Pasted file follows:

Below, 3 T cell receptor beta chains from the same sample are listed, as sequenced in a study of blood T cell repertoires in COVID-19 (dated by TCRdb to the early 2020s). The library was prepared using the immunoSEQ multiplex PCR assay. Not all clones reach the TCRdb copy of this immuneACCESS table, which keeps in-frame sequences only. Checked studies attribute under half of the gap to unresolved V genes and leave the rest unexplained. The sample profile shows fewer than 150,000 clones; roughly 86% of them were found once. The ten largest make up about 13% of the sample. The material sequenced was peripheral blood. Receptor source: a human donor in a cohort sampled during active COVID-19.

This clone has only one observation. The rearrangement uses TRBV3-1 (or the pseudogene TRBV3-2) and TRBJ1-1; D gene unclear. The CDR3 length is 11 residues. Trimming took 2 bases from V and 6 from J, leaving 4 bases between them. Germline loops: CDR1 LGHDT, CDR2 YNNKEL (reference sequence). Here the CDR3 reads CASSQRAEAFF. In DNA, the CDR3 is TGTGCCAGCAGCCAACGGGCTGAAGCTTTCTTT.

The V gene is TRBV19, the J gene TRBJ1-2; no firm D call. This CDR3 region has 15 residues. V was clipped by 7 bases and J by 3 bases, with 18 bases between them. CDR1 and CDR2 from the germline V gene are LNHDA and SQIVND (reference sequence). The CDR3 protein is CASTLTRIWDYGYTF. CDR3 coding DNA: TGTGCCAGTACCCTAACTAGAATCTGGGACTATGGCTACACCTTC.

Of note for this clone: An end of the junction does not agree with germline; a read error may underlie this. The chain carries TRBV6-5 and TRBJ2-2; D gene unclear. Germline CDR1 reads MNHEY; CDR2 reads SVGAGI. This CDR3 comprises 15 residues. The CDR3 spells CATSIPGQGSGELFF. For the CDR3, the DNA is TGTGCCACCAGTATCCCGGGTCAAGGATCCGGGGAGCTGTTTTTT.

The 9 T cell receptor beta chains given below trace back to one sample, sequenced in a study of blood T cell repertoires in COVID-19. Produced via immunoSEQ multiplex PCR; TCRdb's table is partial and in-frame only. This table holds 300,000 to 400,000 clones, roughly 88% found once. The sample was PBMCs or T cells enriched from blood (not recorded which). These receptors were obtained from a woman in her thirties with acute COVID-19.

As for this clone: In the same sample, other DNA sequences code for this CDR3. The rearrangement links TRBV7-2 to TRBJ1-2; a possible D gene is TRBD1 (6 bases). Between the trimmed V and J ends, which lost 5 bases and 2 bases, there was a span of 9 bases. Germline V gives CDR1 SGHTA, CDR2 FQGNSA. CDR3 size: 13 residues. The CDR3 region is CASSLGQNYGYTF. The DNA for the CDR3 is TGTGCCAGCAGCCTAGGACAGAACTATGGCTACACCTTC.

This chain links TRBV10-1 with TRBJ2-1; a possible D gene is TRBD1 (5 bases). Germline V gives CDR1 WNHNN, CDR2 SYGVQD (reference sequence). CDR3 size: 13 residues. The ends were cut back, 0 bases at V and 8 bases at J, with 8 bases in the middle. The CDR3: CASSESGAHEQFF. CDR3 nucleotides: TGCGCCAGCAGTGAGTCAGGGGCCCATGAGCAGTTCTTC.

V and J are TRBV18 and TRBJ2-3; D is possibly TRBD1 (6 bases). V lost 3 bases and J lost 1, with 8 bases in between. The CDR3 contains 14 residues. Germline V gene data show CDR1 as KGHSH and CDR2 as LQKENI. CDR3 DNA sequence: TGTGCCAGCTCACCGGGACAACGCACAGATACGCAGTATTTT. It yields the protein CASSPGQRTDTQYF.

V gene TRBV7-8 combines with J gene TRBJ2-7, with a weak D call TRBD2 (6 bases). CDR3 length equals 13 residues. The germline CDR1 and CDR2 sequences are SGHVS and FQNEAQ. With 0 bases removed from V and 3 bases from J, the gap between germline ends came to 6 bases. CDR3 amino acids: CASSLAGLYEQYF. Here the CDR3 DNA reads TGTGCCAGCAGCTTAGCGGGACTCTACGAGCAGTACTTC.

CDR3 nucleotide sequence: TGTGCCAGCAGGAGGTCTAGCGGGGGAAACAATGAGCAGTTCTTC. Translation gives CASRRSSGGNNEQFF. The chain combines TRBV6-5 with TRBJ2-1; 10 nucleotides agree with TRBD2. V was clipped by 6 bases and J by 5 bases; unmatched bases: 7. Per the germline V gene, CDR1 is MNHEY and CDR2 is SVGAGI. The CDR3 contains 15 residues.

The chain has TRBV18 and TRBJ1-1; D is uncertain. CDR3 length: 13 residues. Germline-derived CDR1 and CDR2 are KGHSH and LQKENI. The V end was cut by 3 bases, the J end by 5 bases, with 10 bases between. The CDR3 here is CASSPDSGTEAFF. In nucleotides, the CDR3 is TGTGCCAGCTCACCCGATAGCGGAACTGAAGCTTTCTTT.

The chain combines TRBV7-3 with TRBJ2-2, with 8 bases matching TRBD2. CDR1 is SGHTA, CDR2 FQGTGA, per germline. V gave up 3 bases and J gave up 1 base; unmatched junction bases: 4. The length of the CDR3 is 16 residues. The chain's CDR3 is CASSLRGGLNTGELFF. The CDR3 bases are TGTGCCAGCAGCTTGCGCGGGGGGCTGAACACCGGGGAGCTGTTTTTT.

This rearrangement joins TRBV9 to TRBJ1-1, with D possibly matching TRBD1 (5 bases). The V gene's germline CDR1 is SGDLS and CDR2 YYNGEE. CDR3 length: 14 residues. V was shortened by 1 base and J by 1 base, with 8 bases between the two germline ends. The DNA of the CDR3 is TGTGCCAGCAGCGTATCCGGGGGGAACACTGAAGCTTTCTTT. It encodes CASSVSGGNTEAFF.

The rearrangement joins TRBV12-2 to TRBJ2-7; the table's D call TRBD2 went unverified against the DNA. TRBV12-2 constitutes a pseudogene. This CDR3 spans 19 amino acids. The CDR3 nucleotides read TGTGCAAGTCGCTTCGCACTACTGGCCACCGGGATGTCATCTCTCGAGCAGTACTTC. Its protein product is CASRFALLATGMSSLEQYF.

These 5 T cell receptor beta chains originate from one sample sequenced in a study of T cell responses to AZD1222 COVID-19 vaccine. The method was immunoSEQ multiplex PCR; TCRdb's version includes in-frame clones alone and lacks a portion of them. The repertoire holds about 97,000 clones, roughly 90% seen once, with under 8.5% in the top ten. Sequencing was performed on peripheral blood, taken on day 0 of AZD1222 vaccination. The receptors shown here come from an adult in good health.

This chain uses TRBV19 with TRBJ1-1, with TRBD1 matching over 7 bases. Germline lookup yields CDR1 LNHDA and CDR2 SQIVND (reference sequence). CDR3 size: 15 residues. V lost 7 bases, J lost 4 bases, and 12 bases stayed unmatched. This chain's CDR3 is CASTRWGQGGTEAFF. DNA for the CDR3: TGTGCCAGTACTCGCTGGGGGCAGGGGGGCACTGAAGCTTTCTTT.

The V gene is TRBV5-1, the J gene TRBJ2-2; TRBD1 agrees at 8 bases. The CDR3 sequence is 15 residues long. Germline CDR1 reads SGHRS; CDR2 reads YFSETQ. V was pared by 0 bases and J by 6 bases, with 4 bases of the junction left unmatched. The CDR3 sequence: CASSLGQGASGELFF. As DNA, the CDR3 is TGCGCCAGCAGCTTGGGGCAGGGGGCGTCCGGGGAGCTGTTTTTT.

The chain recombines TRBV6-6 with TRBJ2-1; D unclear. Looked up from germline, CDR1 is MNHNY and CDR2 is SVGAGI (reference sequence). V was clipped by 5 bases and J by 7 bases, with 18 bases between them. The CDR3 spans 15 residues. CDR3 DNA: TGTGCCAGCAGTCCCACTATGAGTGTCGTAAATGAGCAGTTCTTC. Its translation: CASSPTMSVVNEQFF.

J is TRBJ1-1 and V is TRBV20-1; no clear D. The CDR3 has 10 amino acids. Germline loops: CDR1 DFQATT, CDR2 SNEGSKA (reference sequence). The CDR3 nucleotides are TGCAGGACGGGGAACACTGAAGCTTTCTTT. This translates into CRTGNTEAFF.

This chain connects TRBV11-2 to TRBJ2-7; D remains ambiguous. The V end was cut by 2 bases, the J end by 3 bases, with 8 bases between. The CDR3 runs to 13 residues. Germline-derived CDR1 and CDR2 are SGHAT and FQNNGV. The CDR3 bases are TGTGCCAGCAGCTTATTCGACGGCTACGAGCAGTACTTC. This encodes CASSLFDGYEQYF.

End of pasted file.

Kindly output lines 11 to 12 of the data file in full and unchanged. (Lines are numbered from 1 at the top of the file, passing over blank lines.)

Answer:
The chain has TRBV18 and TRBJ1-1; D is uncertain. CDR3 length: 13 residues. Germline-derived CDR1 and CDR2 are KGHSH and LQKENI. The V end was cut by 3 bases, the J end by 5 bases, with 10 bases between. The CDR3 here is CASSPDSGTEAFF. In nucleotides, the CDR3 is TGTGCCAGCTCACCCGATAGCGGAACTGAAGCTTTCTTT.

The chain combines TRBV7-3 with TRBJ2-2, with 8 bases matching TRBD2. CDR1 is SGHTA, CDR2 FQGTGA, per germline. V gave up 3 bases and J gave up 1 base; unmatched junction bases: 4. The length of the CDR3 is 16 residues. The chain's CDR3 is CASSLRGGLNTGELFF. The CDR3 bases are TGTGCCAGCAGCTTGCGCGGGGGGCTGAACACCGGGGAGCTGTTTTTT.